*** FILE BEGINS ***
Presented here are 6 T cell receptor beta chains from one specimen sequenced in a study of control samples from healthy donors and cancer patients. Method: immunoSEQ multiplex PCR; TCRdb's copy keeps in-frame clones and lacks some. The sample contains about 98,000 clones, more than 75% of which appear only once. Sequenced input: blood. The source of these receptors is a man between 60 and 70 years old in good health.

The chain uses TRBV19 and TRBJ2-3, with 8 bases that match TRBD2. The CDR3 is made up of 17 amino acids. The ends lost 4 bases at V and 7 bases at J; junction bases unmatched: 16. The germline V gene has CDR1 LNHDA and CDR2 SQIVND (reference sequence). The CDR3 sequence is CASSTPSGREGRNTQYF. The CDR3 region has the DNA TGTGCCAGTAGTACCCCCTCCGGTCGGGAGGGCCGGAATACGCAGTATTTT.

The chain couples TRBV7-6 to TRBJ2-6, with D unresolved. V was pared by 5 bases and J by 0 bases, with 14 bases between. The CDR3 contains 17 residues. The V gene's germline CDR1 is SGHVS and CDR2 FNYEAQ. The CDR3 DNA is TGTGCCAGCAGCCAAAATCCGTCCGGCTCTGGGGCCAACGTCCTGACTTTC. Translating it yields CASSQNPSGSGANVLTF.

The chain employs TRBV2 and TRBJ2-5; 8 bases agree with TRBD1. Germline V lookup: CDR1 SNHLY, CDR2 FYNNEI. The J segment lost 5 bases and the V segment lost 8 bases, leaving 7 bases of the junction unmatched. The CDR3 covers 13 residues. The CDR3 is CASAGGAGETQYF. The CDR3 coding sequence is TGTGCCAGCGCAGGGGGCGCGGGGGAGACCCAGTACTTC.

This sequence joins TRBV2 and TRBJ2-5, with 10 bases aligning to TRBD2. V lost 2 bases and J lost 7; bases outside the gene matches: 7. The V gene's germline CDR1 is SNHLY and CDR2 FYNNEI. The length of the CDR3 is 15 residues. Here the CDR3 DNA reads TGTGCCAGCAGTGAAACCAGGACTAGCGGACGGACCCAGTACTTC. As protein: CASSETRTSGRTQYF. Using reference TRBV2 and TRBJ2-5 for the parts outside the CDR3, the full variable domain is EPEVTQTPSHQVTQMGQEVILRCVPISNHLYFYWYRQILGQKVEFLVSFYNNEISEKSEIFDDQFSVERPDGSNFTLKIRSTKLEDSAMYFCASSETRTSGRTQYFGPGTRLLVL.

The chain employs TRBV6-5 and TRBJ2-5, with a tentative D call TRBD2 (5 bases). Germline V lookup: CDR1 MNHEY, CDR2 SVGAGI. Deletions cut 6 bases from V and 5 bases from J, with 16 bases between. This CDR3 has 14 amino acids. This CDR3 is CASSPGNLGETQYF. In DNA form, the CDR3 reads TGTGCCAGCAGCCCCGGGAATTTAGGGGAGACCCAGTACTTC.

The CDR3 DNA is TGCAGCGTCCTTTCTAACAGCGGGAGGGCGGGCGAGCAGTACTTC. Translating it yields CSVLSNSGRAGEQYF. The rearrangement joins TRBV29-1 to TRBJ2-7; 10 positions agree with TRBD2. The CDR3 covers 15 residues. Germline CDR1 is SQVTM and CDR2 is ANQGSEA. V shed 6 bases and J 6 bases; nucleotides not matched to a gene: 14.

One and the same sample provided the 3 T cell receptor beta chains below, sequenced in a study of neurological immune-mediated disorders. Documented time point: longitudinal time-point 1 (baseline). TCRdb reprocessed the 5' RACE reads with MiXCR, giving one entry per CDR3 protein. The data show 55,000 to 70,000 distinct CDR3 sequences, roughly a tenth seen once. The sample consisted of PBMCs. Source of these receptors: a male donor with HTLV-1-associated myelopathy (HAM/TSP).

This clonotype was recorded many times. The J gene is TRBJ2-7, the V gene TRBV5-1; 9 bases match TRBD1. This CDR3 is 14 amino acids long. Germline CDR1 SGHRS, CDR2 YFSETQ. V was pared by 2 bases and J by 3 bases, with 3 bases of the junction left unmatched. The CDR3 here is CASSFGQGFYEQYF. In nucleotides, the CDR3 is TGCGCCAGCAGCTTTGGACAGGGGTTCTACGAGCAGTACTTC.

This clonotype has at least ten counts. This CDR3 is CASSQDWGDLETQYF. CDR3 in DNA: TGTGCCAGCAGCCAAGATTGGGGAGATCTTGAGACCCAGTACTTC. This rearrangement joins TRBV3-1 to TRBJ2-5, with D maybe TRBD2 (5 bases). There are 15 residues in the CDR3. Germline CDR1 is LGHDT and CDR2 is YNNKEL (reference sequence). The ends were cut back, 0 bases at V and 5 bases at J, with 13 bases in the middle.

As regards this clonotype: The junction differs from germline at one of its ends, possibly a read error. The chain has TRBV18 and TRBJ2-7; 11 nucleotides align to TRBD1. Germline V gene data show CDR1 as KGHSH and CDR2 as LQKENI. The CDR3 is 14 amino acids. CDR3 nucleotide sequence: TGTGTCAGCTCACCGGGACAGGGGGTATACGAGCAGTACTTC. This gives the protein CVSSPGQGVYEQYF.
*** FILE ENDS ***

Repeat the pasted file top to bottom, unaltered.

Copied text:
Presented here are 6 T cell receptor beta chains from one specimen sequenced in a study of control samples from healthy donors and cancer patients. Method: immunoSEQ multiplex PCR; TCRdb's copy keeps in-frame clones and lacks some. The sample contains about 98,000 clones, more than 75% of which appear only once. Sequenced input: blood. The source of these receptors is a man between 60 and 70 years old in good health.

The chain uses TRBV19 and TRBJ2-3, with 8 bases that match TRBD2. The CDR3 is made up of 17 amino acids. The ends lost 4 bases at V and 7 bases at J; junction bases unmatched: 16. The germline V gene has CDR1 LNHDA and CDR2 SQIVND (reference sequence). The CDR3 sequence is CASSTPSGREGRNTQYF. The CDR3 region has the DNA TGTGCCAGTAGTACCCCCTCCGGTCGGGAGGGCCGGAATACGCAGTATTTT.

The chain couples TRBV7-6 to TRBJ2-6, with D unresolved. V was pared by 5 bases and J by 0 bases, with 14 bases between. The CDR3 contains 17 residues. The V gene's germline CDR1 is SGHVS and CDR2 FNYEAQ. The CDR3 DNA is TGTGCCAGCAGCCAAAATCCGTCCGGCTCTGGGGCCAACGTCCTGACTTTC. Translating it yields CASSQNPSGSGANVLTF.

The chain employs TRBV2 and TRBJ2-5; 8 bases agree with TRBD1. Germline V lookup: CDR1 SNHLY, CDR2 FYNNEI. The J segment lost 5 bases and the V segment lost 8 bases, leaving 7 bases of the junction unmatched. The CDR3 covers 13 residues. The CDR3 is CASAGGAGETQYF. The CDR3 coding sequence is TGTGCCAGCGCAGGGGGCGCGGGGGAGACCCAGTACTTC.

This sequence joins TRBV2 and TRBJ2-5, with 10 bases aligning to TRBD2. V lost 2 bases and J lost 7; bases outside the gene matches: 7. The V gene's germline CDR1 is SNHLY and CDR2 FYNNEI. The length of the CDR3 is 15 residues. Here the CDR3 DNA reads TGTGCCAGCAGTGAAACCAGGACTAGCGGACGGACCCAGTACTTC. As protein: CASSETRTSGRTQYF. Using reference TRBV2 and TRBJ2-5 for the parts outside the CDR3, the full variable domain is EPEVTQTPSHQVTQMGQEVILRCVPISNHLYFYWYRQILGQKVEFLVSFYNNEISEKSEIFDDQFSVERPDGSNFTLKIRSTKLEDSAMYFCASSETRTSGRTQYFGPGTRLLVL.

The chain employs TRBV6-5 and TRBJ2-5, with a tentative D call TRBD2 (5 bases). Germline V lookup: CDR1 MNHEY, CDR2 SVGAGI. Deletions cut 6 bases from V and 5 bases from J, with 16 bases between. This CDR3 has 14 amino acids. This CDR3 is CASSPGNLGETQYF. In DNA form, the CDR3 reads TGTGCCAGCAGCCCCGGGAATTTAGGGGAGACCCAGTACTTC.

The CDR3 DNA is TGCAGCGTCCTTTCTAACAGCGGGAGGGCGGGCGAGCAGTACTTC. Translating it yields CSVLSNSGRAGEQYF. The rearrangement joins TRBV29-1 to TRBJ2-7; 10 positions agree with TRBD2. The CDR3 covers 15 residues. Germline CDR1 is SQVTM and CDR2 is ANQGSEA. V shed 6 bases and J 6 bases; nucleotides not matched to a gene: 14.

One and the same sample provided the 3 T cell receptor beta chains below, sequenced in a study of neurological immune-mediated disorders. Documented time point: longitudinal time-point 1 (baseline). TCRdb reprocessed the 5' RACE reads with MiXCR, giving one entry per CDR3 protein. The data show 55,000 to 70,000 distinct CDR3 sequences, roughly a tenth seen once. The sample consisted of PBMCs. Source of these receptors: a male donor with HTLV-1-associated myelopathy (HAM/TSP).

This clonotype was recorded many times. The J gene is TRBJ2-7, the V gene TRBV5-1; 9 bases match TRBD1. This CDR3 is 14 amino acids long. Germline CDR1 SGHRS, CDR2 YFSETQ. V was pared by 2 bases and J by 3 bases, with 3 bases of the junction left unmatched. The CDR3 here is CASSFGQGFYEQYF. In nucleotides, the CDR3 is TGCGCCAGCAGCTTTGGACAGGGGTTCTACGAGCAGTACTTC.

This clonotype has at least ten counts. This CDR3 is CASSQDWGDLETQYF. CDR3 in DNA: TGTGCCAGCAGCCAAGATTGGGGAGATCTTGAGACCCAGTACTTC. This rearrangement joins TRBV3-1 to TRBJ2-5, with D maybe TRBD2 (5 bases). There are 15 residues in the CDR3. Germline CDR1 is LGHDT and CDR2 is YNNKEL (reference sequence). The ends were cut back, 0 bases at V and 5 bases at J, with 13 bases in the middle.

As regards this clonotype: The junction differs from germline at one of its ends, possibly a read error. The chain has TRBV18 and TRBJ2-7; 11 nucleotides align to TRBD1. Germline V gene data show CDR1 as KGHSH and CDR2 as LQKENI. The CDR3 is 14 amino acids. CDR3 nucleotide sequence: TGTGTCAGCTCACCGGGACAGGGGGTATACGAGCAGTACTTC. This gives the protein CVSSPGQGVYEQYF.